Question: How do you safely anesthetize a patient with abnormal vascular circulation and changes on echocardiograph examination?
What are the consequences of the different premedication or intravenous anesthesia drugs? How and why would you choose one inhalant over another? What intra-operative concerns could you anticipate based on
the procedure and what drugs could be used to prevent or address this consequence?
Answer and Discussion: To safely anesthetize a patient with compromised cardiac function and abnormal circulation, the goal is to preserve the function as close to the non-anesthetized normal parameters as possible. A premedication of fentanyl and midazolam, followed by induction with etomidate or alfaxalone and maintenance with sevoflurane and a combined fentanyl and midazolam constant rate infusion can be used. Etomidate is a cardiac-sparing induction agent that is rapidly hydrolyzed by both hepatic and plasma esterases.12 The drawback is that it can suppress the adrenocorticol responses and cortisol for 2-6 hours. An alternative to etomidate is Alfaxalone which gives a smooth induction with minimal cardiac impact.
Injectable premedication drugs that are considered cardiac-safe include benzodiazepines and opioids.3 The main negative cardiac effect that manifests with opioids is a decrease in heart rate because of the stimulation of the medullary vagal nucleus resulting in increased vagal tone.4 This can be corrected with an anticholinergic such as glycopyrrolate.5 Benzodiazepines, such as midazolam, have minimal impact on cardiac function and act synergistically with fentanyl. 3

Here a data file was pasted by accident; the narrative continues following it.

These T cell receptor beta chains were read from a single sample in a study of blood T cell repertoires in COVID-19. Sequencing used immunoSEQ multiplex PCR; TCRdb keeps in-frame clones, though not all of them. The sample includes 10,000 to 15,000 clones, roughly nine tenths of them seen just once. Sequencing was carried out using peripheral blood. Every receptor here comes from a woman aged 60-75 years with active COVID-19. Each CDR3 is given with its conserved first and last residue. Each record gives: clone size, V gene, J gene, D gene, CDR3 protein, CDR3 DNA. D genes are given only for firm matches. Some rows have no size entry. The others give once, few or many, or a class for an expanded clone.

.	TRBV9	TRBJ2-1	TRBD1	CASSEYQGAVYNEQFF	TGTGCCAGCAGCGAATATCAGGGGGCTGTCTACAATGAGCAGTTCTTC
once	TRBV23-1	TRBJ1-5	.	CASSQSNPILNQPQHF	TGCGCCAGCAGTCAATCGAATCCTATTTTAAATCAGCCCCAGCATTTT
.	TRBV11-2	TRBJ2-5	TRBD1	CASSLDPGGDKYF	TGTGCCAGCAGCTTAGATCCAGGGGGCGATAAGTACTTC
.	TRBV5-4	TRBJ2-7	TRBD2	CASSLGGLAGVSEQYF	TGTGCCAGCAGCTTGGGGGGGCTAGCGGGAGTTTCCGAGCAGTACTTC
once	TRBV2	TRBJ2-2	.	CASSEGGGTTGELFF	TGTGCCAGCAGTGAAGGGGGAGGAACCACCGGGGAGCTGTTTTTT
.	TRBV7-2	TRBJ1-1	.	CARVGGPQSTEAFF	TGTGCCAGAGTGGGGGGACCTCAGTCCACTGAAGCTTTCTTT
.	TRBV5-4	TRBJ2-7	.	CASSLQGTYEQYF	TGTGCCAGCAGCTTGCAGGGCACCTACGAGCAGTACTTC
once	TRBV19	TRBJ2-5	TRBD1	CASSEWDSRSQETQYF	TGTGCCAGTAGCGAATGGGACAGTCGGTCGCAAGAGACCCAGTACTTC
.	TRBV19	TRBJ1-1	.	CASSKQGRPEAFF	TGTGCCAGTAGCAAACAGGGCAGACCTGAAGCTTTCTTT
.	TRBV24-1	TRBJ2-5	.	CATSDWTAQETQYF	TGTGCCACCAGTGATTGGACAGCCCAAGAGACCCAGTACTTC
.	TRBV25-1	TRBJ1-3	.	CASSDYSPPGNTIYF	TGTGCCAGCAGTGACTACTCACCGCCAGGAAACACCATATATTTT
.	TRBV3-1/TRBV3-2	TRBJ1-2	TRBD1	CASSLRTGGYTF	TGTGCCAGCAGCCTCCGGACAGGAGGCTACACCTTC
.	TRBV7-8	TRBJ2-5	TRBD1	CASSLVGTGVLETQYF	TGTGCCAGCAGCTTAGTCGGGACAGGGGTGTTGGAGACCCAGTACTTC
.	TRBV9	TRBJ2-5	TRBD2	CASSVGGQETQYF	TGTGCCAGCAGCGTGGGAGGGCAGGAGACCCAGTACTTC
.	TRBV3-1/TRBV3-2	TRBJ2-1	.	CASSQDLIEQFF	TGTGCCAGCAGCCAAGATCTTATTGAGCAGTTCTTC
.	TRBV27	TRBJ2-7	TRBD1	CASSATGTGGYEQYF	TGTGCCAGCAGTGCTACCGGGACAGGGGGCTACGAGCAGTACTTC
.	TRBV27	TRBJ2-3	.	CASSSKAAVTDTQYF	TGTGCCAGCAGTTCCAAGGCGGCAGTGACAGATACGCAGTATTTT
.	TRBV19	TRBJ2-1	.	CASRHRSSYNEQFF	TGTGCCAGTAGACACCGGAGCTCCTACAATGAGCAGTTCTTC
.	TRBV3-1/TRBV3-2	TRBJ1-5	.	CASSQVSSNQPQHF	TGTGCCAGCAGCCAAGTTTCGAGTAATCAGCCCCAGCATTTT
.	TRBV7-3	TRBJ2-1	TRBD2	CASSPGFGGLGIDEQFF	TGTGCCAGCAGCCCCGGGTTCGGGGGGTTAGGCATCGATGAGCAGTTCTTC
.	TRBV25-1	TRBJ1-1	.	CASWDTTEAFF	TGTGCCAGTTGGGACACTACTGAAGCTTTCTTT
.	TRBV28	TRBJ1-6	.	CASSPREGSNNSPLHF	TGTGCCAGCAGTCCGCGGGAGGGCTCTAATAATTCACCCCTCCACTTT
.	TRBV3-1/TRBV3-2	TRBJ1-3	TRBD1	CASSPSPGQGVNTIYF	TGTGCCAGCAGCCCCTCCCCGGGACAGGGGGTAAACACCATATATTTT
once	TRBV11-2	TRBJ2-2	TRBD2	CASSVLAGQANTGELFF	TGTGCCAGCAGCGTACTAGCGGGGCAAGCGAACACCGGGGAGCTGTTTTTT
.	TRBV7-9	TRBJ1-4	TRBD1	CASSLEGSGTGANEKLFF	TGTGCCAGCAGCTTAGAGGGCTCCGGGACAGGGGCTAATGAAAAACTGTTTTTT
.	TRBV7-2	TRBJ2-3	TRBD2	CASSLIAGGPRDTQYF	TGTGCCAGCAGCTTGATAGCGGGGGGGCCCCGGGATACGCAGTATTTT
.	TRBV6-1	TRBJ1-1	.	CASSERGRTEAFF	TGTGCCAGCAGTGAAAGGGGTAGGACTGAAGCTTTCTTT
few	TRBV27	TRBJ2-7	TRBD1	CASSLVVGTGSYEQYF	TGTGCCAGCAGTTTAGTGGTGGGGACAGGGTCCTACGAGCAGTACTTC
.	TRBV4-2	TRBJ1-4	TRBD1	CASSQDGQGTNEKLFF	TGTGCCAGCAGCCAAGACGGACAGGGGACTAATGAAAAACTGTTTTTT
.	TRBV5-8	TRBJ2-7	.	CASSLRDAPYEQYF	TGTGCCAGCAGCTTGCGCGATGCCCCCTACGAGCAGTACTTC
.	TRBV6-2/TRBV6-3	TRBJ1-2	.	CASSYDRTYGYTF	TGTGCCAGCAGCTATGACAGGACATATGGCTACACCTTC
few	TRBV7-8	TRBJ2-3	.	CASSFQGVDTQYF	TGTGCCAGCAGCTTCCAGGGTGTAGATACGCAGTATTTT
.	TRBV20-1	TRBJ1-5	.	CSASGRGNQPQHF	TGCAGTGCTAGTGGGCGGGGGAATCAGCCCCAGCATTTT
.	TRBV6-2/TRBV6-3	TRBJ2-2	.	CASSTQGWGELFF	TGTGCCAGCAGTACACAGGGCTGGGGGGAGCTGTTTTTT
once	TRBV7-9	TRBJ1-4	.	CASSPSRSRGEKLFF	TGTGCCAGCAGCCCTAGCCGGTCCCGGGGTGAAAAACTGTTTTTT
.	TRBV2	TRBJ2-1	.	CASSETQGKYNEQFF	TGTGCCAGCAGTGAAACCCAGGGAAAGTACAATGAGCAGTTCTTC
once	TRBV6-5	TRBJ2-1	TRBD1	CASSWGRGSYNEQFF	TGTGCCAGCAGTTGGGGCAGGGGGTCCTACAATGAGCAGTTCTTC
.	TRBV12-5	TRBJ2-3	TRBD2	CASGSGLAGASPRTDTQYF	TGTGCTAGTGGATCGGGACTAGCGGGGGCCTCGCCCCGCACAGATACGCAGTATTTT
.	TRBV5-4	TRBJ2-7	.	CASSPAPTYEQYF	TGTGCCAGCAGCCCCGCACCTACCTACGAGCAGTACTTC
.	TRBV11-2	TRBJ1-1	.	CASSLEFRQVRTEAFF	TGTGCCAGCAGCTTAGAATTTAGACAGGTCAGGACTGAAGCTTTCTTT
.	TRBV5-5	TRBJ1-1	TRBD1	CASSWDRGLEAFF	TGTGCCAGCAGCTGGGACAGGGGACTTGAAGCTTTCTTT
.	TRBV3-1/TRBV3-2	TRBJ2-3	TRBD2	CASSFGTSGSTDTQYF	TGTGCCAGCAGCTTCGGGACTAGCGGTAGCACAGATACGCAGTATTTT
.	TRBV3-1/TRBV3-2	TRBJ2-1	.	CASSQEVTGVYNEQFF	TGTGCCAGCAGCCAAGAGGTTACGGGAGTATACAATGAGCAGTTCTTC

The choice of sevoflurane as the inhalant agent was made because of its innate characteristic of being poorly soluble in blood, less so than isoflurane. The advantage is that the lower the blood solubility of an anesthetic agent is, the more rapidly the partial pressure can be changed and the faster the degree of CNS depression can be adjusted.6 This translates into a faster induction, faster recovery, and a faster rate of adjustment of the anesthetic depth.
The potential problems with this regimen are an opioid-induced bradycardia treated with an anticholinergic and resulting in a sinus tachycardia. This can negatively impact perfusion and make intrathoracic suture placement more difficult. A consideration for this procedure was that the ligation can increase the blood pressure and cause a reflex bradycardia or arrest. In some cases, we use repeat boluses of glycopyrrolate to correct a low heart rate.
Jennifer Hess is a board-certified anesthesiologist who has a life-long interest in helping high-risk patients survive and thrive after anesthesia.